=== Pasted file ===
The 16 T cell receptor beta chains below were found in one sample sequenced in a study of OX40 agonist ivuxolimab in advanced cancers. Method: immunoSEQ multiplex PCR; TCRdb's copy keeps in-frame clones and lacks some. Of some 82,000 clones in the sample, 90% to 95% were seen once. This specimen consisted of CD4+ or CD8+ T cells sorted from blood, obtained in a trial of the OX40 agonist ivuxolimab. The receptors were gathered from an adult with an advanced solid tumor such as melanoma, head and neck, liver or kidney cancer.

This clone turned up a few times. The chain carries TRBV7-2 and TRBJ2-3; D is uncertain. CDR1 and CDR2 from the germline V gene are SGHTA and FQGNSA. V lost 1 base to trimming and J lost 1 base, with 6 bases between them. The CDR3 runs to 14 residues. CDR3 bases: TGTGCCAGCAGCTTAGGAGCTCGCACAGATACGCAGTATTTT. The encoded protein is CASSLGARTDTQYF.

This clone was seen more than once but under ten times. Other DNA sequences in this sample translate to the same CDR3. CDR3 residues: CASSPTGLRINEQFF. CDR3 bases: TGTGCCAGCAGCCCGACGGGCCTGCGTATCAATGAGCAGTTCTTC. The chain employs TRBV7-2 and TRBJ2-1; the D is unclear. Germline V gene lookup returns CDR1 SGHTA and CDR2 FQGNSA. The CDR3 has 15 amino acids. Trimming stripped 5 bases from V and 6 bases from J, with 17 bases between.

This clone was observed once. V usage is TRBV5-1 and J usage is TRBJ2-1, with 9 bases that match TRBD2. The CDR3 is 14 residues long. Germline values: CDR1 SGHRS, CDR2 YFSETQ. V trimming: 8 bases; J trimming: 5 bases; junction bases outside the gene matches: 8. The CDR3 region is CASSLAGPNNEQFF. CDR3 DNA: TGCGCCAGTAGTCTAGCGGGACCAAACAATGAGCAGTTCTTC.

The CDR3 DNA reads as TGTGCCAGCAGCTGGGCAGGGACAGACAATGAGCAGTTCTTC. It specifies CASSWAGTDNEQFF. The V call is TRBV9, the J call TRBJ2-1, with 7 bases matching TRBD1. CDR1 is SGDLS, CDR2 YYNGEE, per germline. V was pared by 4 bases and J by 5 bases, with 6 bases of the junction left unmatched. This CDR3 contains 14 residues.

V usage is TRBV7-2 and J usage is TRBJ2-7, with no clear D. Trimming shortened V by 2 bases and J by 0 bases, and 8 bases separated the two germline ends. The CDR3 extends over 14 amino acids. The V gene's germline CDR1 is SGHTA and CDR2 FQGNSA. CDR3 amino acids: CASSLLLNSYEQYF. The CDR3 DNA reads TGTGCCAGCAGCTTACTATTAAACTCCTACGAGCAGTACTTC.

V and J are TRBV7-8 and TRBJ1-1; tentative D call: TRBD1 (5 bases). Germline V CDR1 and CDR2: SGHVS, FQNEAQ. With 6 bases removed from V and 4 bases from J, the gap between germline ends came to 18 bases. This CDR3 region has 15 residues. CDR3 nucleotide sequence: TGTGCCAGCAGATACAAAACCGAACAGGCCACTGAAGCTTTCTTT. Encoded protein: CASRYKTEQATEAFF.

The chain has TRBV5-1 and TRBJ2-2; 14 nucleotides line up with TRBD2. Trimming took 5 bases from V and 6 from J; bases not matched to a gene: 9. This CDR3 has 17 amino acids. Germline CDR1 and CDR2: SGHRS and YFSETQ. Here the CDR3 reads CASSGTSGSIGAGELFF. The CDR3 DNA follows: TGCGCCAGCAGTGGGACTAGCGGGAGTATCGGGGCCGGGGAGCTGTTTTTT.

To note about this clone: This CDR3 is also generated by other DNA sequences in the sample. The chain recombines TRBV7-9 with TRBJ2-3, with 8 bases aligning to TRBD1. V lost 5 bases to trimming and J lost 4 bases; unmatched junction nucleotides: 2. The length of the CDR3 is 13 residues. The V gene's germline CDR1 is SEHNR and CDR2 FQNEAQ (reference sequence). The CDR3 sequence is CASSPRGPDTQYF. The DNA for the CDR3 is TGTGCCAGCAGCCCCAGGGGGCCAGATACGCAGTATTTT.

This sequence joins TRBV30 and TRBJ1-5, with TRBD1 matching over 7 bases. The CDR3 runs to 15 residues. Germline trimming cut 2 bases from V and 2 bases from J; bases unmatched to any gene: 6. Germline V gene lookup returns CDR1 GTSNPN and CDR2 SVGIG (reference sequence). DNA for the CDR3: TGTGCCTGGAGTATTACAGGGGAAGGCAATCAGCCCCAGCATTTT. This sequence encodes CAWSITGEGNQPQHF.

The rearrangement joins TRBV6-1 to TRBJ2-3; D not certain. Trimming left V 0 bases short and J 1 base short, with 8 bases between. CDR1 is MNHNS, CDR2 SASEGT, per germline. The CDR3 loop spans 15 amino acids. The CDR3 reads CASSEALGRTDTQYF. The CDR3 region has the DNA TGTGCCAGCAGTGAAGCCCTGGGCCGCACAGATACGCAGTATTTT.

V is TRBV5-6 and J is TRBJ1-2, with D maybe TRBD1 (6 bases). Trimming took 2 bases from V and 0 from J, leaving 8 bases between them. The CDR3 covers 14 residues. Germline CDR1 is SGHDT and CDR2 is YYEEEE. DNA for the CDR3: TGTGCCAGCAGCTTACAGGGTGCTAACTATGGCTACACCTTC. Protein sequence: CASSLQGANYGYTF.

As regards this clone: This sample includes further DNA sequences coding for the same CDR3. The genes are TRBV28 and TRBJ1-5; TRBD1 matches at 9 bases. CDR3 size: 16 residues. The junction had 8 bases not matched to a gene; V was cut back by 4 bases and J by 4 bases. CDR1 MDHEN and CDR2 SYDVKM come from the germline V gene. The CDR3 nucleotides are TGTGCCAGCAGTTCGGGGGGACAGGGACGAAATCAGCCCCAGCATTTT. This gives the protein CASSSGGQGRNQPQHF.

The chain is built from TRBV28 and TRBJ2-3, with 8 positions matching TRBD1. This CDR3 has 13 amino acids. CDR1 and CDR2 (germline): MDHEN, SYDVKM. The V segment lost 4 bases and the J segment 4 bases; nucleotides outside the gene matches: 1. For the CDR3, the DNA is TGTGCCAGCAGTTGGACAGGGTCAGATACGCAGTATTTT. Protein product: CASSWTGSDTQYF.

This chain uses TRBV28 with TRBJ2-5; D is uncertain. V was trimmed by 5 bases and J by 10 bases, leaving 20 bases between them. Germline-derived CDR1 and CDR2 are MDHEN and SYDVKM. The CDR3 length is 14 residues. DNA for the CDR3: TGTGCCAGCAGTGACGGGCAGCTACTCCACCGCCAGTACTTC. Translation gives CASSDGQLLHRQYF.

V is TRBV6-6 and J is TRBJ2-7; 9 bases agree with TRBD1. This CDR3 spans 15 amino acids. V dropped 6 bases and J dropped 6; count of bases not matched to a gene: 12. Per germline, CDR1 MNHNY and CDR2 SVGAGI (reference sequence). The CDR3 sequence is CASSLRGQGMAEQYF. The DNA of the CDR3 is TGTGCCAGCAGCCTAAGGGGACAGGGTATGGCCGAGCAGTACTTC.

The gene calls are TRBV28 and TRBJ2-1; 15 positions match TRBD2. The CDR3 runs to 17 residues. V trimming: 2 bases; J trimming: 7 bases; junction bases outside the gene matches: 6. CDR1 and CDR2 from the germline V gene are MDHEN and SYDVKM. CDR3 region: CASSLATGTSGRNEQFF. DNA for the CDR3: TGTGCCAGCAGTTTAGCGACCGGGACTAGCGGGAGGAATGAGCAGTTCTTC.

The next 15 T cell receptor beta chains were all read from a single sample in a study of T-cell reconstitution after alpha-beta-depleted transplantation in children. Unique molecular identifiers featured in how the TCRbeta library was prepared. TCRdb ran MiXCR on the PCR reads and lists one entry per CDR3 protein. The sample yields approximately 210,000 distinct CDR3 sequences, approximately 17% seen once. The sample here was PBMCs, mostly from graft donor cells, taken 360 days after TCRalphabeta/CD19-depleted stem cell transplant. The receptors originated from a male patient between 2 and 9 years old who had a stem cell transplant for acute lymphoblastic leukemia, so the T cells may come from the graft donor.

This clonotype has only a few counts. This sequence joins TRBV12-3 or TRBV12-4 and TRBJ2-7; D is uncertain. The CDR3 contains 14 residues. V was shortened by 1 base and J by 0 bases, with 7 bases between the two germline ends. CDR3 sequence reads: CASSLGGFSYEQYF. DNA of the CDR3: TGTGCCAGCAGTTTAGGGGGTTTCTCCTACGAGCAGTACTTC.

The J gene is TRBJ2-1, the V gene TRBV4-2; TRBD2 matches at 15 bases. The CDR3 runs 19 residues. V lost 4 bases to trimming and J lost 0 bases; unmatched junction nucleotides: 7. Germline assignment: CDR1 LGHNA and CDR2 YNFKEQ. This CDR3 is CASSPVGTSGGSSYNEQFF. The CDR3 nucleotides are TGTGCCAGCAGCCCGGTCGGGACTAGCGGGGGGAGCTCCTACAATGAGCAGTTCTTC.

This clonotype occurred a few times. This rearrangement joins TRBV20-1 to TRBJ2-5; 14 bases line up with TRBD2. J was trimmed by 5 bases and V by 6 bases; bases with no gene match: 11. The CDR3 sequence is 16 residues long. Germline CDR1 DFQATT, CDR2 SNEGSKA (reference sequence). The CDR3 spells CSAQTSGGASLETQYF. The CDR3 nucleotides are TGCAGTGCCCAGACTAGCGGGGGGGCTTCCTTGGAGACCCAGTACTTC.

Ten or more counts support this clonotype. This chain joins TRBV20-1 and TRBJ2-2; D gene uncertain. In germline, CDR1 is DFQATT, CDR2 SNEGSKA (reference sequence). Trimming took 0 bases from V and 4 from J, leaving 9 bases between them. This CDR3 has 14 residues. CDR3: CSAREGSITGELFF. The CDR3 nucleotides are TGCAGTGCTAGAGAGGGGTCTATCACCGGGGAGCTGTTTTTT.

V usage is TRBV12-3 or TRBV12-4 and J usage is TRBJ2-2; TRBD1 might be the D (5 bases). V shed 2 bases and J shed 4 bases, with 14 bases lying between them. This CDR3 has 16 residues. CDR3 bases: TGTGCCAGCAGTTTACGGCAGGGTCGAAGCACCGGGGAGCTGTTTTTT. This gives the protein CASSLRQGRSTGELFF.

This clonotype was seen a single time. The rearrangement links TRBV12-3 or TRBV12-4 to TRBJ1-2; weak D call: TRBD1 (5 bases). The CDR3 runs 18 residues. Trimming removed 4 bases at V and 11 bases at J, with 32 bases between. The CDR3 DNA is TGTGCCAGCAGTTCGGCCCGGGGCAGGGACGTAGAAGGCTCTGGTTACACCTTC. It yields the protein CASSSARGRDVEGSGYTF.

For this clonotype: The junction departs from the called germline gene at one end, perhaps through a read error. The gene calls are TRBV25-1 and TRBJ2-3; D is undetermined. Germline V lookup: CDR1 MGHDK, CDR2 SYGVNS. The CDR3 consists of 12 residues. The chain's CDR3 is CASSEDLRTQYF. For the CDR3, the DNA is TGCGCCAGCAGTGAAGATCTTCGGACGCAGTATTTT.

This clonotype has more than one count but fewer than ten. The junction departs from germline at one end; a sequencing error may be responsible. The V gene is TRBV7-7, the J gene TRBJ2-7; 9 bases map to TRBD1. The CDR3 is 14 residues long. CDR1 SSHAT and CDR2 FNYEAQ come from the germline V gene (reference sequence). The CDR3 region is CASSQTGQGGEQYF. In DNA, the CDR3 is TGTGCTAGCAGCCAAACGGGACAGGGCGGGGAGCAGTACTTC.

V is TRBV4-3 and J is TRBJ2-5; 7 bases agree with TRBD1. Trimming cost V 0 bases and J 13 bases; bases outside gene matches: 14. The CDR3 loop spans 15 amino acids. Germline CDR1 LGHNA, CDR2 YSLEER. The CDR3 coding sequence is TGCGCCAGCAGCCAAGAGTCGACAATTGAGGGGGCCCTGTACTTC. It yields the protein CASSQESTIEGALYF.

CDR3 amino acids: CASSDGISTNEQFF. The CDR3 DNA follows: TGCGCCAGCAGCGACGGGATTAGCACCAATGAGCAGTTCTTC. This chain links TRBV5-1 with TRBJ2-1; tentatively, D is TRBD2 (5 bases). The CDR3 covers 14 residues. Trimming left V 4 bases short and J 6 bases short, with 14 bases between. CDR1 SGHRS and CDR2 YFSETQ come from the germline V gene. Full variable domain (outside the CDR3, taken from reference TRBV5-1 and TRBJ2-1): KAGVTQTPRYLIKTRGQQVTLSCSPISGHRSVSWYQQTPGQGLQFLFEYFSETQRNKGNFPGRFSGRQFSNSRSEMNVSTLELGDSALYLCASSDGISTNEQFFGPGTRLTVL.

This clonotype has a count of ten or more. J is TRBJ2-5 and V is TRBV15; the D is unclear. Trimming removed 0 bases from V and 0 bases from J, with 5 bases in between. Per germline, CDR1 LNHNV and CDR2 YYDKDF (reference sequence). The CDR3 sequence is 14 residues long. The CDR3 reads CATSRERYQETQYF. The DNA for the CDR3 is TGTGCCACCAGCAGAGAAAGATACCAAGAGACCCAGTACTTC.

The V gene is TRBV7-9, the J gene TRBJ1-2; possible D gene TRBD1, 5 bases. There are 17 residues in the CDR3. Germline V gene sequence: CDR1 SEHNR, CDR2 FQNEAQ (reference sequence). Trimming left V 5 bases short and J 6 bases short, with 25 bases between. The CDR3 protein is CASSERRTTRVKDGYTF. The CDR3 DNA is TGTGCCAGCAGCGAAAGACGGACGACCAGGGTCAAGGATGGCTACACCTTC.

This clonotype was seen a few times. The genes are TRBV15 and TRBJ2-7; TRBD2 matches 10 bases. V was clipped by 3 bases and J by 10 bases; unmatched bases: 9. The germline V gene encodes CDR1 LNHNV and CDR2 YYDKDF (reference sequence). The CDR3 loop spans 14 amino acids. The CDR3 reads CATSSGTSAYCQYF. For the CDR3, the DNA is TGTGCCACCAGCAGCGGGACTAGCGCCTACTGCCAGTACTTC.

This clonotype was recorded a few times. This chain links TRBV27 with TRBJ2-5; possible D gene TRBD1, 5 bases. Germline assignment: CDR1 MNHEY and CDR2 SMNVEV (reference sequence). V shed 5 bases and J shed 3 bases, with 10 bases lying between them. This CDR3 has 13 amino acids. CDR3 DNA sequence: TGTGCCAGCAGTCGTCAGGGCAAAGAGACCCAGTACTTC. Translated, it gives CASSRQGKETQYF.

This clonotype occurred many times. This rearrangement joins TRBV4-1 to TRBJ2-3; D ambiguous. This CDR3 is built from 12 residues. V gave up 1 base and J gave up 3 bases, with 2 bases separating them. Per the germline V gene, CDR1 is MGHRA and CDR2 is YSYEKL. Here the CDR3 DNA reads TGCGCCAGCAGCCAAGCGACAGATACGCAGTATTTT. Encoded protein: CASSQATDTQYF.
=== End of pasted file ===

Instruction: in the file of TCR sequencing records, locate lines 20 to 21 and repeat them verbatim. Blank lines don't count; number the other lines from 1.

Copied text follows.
The J gene is TRBJ2-1, the V gene TRBV4-2; TRBD2 matches at 15 bases. The CDR3 runs 19 residues. V lost 4 bases to trimming and J lost 0 bases; unmatched junction nucleotides: 7. Germline assignment: CDR1 LGHNA and CDR2 YNFKEQ. This CDR3 is CASSPVGTSGGSSYNEQFF. The CDR3 nucleotides are TGTGCCAGCAGCCCGGTCGGGACTAGCGGGGGGAGCTCCTACAATGAGCAGTTCTTC.

This clonotype occurred a few times. This rearrangement joins TRBV20-1 to TRBJ2-5; 14 bases line up with TRBD2. J was trimmed by 5 bases and V by 6 bases; bases with no gene match: 11. The CDR3 sequence is 16 residues long. Germline CDR1 DFQATT, CDR2 SNEGSKA (reference sequence). The CDR3 spells CSAQTSGGASLETQYF. The CDR3 nucleotides are TGCAGTGCCCAGACTAGCGGGGGGGCTTCCTTGGAGACCCAGTACTTC.